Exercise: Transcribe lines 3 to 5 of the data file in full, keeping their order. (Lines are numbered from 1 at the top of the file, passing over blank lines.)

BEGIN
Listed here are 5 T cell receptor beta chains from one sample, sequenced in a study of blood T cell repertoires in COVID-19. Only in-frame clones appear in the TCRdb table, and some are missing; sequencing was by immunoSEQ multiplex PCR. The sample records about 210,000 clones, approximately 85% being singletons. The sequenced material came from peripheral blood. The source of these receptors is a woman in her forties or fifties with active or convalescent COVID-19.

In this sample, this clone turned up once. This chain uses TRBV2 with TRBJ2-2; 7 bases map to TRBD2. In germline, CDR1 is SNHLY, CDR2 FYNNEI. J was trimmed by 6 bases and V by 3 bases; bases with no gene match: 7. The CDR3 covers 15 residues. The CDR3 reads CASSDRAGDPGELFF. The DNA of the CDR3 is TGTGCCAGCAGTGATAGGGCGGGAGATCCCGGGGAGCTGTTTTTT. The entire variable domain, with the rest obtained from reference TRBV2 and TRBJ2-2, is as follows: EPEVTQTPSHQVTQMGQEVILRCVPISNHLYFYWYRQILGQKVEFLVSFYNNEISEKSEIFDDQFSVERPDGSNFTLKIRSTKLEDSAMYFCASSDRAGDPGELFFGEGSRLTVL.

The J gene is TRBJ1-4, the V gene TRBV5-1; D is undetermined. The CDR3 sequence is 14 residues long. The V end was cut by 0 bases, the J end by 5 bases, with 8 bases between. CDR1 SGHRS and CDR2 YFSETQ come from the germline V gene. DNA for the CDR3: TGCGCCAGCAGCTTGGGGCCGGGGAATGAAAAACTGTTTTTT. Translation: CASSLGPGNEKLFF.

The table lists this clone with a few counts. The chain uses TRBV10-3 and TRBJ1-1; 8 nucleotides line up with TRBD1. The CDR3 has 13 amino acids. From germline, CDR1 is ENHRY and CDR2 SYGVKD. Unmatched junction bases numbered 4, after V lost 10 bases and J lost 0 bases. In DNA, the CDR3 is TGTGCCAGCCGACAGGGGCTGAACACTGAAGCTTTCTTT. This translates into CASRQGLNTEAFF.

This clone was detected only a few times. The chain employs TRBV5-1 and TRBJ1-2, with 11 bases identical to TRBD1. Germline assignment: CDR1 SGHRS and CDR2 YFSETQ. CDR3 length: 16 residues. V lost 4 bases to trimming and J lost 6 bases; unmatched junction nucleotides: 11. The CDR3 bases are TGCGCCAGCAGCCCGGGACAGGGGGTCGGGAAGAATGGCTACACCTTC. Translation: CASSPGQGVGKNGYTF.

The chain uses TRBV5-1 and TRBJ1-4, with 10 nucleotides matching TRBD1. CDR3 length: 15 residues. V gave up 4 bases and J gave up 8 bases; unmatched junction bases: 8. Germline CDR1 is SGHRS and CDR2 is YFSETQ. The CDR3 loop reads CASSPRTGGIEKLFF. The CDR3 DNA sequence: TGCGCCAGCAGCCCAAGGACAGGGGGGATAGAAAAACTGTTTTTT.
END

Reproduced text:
The J gene is TRBJ1-4, the V gene TRBV5-1; D is undetermined. The CDR3 sequence is 14 residues long. The V end was cut by 0 bases, the J end by 5 bases, with 8 bases between. CDR1 SGHRS and CDR2 YFSETQ come from the germline V gene. DNA for the CDR3: TGCGCCAGCAGCTTGGGGCCGGGGAATGAAAAACTGTTTTTT. Translation: CASSLGPGNEKLFF.

The table lists this clone with a few counts. The chain uses TRBV10-3 and TRBJ1-1; 8 nucleotides line up with TRBD1. The CDR3 has 13 amino acids. From germline, CDR1 is ENHRY and CDR2 SYGVKD. Unmatched junction bases numbered 4, after V lost 10 bases and J lost 0 bases. In DNA, the CDR3 is TGTGCCAGCCGACAGGGGCTGAACACTGAAGCTTTCTTT. This translates into CASRQGLNTEAFF.

This clone was detected only a few times. The chain employs TRBV5-1 and TRBJ1-2, with 11 bases identical to TRBD1. Germline assignment: CDR1 SGHRS and CDR2 YFSETQ. CDR3 length: 16 residues. V lost 4 bases to trimming and J lost 6 bases; unmatched junction nucleotides: 11. The CDR3 bases are TGCGCCAGCAGCCCGGGACAGGGGGTCGGGAAGAATGGCTACACCTTC. Translation: CASSPGQGVGKNGYTF.